July Rewind

In July I read 7 books. They were:

Scott Pilgrim #1 by Bryan Lee O’Malley
The Etymologicon by Mark Forsyth
Elsewhere by Gabrielle Zevin
Lola and the Boy Next Door by Stephanie Perkins
Unwind by Neal Shusterman
The hunger Games by Suzanne Collins
Brigands M.C. by Robert Muchamore

The only new books I read were The Etymologicon and Lola and the Boy Next Door and I really liked them. I’m planning to review The Etymologicon soon.

Review: Ready Player One

001Title: Ready Player One
Author: Ernest Cline
Genre: Science Fiction
Number of pages: 374

It’s the year 2044, and the real world has become an ugly place. We’re out of oil. We’ve wrecked the climate. Famine, poverty, and disease are widespread.

Like most of humanity, Wade Watts escapes this depressing reality by spending his waking hours jacked into the OASIS, a sprawling virtual utopia where you can be anything you want to be. And like most of humanity, Wade is obsessed by the ultimate lottery ticket that lies concealed within this alternate reality: OASIS founder James Halliday, who died with no heir, has promised that control of the OASIS – and his massive fortune – will go to the person who can solve the riddles he has left scattered throughout his creation.

When Wade stumbles onto the key to the first puzzle. He suddenly finds himself pitted against thousands of competitors in a desperate race to claim the ultimate prize, a chase that soon takes on terrifying real-world dimensions – and that will leave both Wade and his world profoundly changed.

I knew when I picked up this book that I was going to enjoy it. I had heard good things from the book blogger/tuber community and also from my dad. He was actually the one who found it in our local library and took it out. When he was done reading it he passed it on to me.

I was hooked from the beginning. Ready player one is set in a futuristic world where everyone uses the Oasis, an alternative reality, to escape the depressing real world and straight away you are told about the contest. The creator of the Oasis James Halliday has died and left his entire fortune to whoever can solve the riddles and find the three keys he left in the Oasis. The main character Wade Watts is the first person to find the first key.

Wade is 18 and still in High School, which I found a little surprising because this book is adult science fiction and not YA. He and the other characters in the book are well developed and the world building is good. We are given a lot of back story about the James Halliday, how the Oasis came to be and a lot of descriptions of the Oasis itself.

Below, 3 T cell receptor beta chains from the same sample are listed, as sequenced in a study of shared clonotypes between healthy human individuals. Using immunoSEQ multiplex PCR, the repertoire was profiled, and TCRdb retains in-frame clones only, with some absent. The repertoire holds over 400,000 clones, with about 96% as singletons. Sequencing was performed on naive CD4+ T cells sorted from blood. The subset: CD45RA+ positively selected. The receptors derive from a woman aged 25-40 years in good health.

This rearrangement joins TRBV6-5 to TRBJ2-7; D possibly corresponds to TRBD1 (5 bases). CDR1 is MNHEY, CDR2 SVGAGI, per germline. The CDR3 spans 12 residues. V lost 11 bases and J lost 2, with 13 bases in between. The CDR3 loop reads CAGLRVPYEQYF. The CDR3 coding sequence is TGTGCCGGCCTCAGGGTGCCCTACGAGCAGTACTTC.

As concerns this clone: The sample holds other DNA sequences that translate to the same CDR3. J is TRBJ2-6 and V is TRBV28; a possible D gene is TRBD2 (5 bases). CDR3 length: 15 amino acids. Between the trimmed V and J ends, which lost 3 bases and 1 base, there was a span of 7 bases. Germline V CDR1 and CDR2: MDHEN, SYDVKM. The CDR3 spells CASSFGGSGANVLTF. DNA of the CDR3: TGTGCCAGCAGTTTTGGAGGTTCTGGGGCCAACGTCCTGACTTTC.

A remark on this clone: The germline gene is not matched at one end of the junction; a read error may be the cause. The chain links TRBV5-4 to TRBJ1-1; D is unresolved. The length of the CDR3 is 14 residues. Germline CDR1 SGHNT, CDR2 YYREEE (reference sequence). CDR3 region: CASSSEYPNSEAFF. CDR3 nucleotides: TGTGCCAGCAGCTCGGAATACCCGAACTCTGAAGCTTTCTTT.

The pacing of the events in the book is good, there are quite a lot of big events that happen but they don’t happen one after the other. They are paced so that you don’t get overwhelmed with too much action or bored because nothing has happened in a while.

One of the things I loved the most about this book is how nerdy it is. The book is full of 80’s pop culture references and pretty much anything that you can be nerdy about (Lord of the rings, dungeons and dragons, Harry Potter, Doctor who Etc.) is mentioned in some way.

Ready Player One is my favourite book that I’ve read this year. If you get a chance to read it you should definitely pick it up, I promise you won’t regret it.

Booktubeathon Wrap up

When I wrote that post last Monday I was so hopeful that I was going to read everything and complete most of the challenges. But then I got an email from my teacher telling me that I had about 14 hours to complete 9 different pieces of work. So I spent the first two days of the Booktubeathon stressed out and not sleeping to get the work done.

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These were the books I was planning to read. I managed to finish reading Unwind, got about 4 chapters into A Storm of Swords 2: Blood and Gold and gave up on the Virgin Suicides. I gave up on it because the writing style was difficult & slow and I just wasn’t very interested.

Instead of rereading Wide Sargasso Sea I read Elsewhere by Gabrielle Zevin. On Saturday I bought Lola and the Boy Next Door and I read it in one sitting.

Altogether I read 3 books during the Booktubeathon. This whole thing has made me realise that if I put pressure on myself to read I end up not wanting to read. Reading is something that I do because I enjoy it, not because I have to.

Booktubeathon

Hi, sorry for the month long hiatus. I’ve spent that time desperately trying to complete work so that I’ll pass my course with good enough grades to go to university. Anyway moving on, today is the start of the week long BookTubeAThon.

The BookTubeAThon was created by two booktubers Ariel Bissett and Raeleen Lemay and the goal is to read as many books as you can between the 15th – 21st July. There are also 7 different challenges.

  1. Read 300 pages a day
  2. Read a book with over 500 pages
  3. Reread a book